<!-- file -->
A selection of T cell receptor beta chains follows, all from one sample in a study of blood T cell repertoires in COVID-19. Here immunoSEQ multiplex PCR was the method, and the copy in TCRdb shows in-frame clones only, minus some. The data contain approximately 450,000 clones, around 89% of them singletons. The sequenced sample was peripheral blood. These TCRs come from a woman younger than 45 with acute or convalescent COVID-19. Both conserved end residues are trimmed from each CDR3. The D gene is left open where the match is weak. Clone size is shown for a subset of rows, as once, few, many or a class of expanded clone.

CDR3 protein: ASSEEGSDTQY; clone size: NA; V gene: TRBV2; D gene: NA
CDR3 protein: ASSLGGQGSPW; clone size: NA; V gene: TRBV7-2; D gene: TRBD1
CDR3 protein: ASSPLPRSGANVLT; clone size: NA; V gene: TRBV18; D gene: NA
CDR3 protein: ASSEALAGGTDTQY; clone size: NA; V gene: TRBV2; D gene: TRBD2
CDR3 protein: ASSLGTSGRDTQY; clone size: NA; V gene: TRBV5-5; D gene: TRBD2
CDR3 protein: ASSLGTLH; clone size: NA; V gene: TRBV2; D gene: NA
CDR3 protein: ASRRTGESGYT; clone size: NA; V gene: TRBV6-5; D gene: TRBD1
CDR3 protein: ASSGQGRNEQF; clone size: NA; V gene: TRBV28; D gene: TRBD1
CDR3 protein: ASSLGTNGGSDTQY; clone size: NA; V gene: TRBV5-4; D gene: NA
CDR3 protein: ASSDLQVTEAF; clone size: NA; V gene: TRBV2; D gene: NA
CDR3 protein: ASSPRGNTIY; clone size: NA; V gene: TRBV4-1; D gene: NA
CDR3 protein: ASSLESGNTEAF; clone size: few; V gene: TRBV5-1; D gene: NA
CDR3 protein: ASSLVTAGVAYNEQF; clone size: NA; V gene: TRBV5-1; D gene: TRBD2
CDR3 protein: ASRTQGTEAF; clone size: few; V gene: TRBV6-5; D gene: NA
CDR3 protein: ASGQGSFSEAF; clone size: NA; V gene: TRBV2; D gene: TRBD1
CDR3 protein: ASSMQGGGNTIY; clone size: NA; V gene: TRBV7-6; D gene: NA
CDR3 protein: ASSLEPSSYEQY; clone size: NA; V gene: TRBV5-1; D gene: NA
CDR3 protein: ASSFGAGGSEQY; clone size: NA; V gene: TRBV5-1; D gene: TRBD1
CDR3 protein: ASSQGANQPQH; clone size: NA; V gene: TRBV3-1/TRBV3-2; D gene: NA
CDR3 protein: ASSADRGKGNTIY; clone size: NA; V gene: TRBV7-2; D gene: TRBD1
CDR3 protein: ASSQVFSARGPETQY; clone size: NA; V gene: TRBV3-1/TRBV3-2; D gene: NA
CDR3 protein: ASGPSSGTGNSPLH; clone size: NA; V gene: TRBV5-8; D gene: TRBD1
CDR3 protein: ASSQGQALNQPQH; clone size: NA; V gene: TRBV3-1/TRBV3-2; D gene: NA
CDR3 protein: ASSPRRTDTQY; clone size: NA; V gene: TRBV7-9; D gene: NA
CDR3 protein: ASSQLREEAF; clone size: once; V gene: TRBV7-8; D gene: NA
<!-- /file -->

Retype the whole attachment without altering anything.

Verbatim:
A selection of T cell receptor beta chains follows, all from one sample in a study of blood T cell repertoires in COVID-19. Here immunoSEQ multiplex PCR was the method, and the copy in TCRdb shows in-frame clones only, minus some. The data contain approximately 450,000 clones, around 89% of them singletons. The sequenced sample was peripheral blood. These TCRs come from a woman younger than 45 with acute or convalescent COVID-19. Both conserved end residues are trimmed from each CDR3. The D gene is left open where the match is weak. Clone size is shown for a subset of rows, as once, few, many or a class of expanded clone.

CDR3 protein: ASSEEGSDTQY; clone size: NA; V gene: TRBV2; D gene: NA
CDR3 protein: ASSLGGQGSPW; clone size: NA; V gene: TRBV7-2; D gene: TRBD1
CDR3 protein: ASSPLPRSGANVLT; clone size: NA; V gene: TRBV18; D gene: NA
CDR3 protein: ASSEALAGGTDTQY; clone size: NA; V gene: TRBV2; D gene: TRBD2
CDR3 protein: ASSLGTSGRDTQY; clone size: NA; V gene: TRBV5-5; D gene: TRBD2
CDR3 protein: ASSLGTLH; clone size: NA; V gene: TRBV2; D gene: NA
CDR3 protein: ASRRTGESGYT; clone size: NA; V gene: TRBV6-5; D gene: TRBD1
CDR3 protein: ASSGQGRNEQF; clone size: NA; V gene: TRBV28; D gene: TRBD1
CDR3 protein: ASSLGTNGGSDTQY; clone size: NA; V gene: TRBV5-4; D gene: NA
CDR3 protein: ASSDLQVTEAF; clone size: NA; V gene: TRBV2; D gene: NA
CDR3 protein: ASSPRGNTIY; clone size: NA; V gene: TRBV4-1; D gene: NA
CDR3 protein: ASSLESGNTEAF; clone size: few; V gene: TRBV5-1; D gene: NA
CDR3 protein: ASSLVTAGVAYNEQF; clone size: NA; V gene: TRBV5-1; D gene: TRBD2
CDR3 protein: ASRTQGTEAF; clone size: few; V gene: TRBV6-5; D gene: NA
CDR3 protein: ASGQGSFSEAF; clone size: NA; V gene: TRBV2; D gene: TRBD1
CDR3 protein: ASSMQGGGNTIY; clone size: NA; V gene: TRBV7-6; D gene: NA
CDR3 protein: ASSLEPSSYEQY; clone size: NA; V gene: TRBV5-1; D gene: NA
CDR3 protein: ASSFGAGGSEQY; clone size: NA; V gene: TRBV5-1; D gene: TRBD1
CDR3 protein: ASSQGANQPQH; clone size: NA; V gene: TRBV3-1/TRBV3-2; D gene: NA
CDR3 protein: ASSADRGKGNTIY; clone size: NA; V gene: TRBV7-2; D gene: TRBD1
CDR3 protein: ASSQVFSARGPETQY; clone size: NA; V gene: TRBV3-1/TRBV3-2; D gene: NA
CDR3 protein: ASGPSSGTGNSPLH; clone size: NA; V gene: TRBV5-8; D gene: TRBD1
CDR3 protein: ASSQGQALNQPQH; clone size: NA; V gene: TRBV3-1/TRBV3-2; D gene: NA
CDR3 protein: ASSPRRTDTQY; clone size: NA; V gene: TRBV7-9; D gene: NA
CDR3 protein: ASSQLREEAF; clone size: once; V gene: TRBV7-8; D gene: NA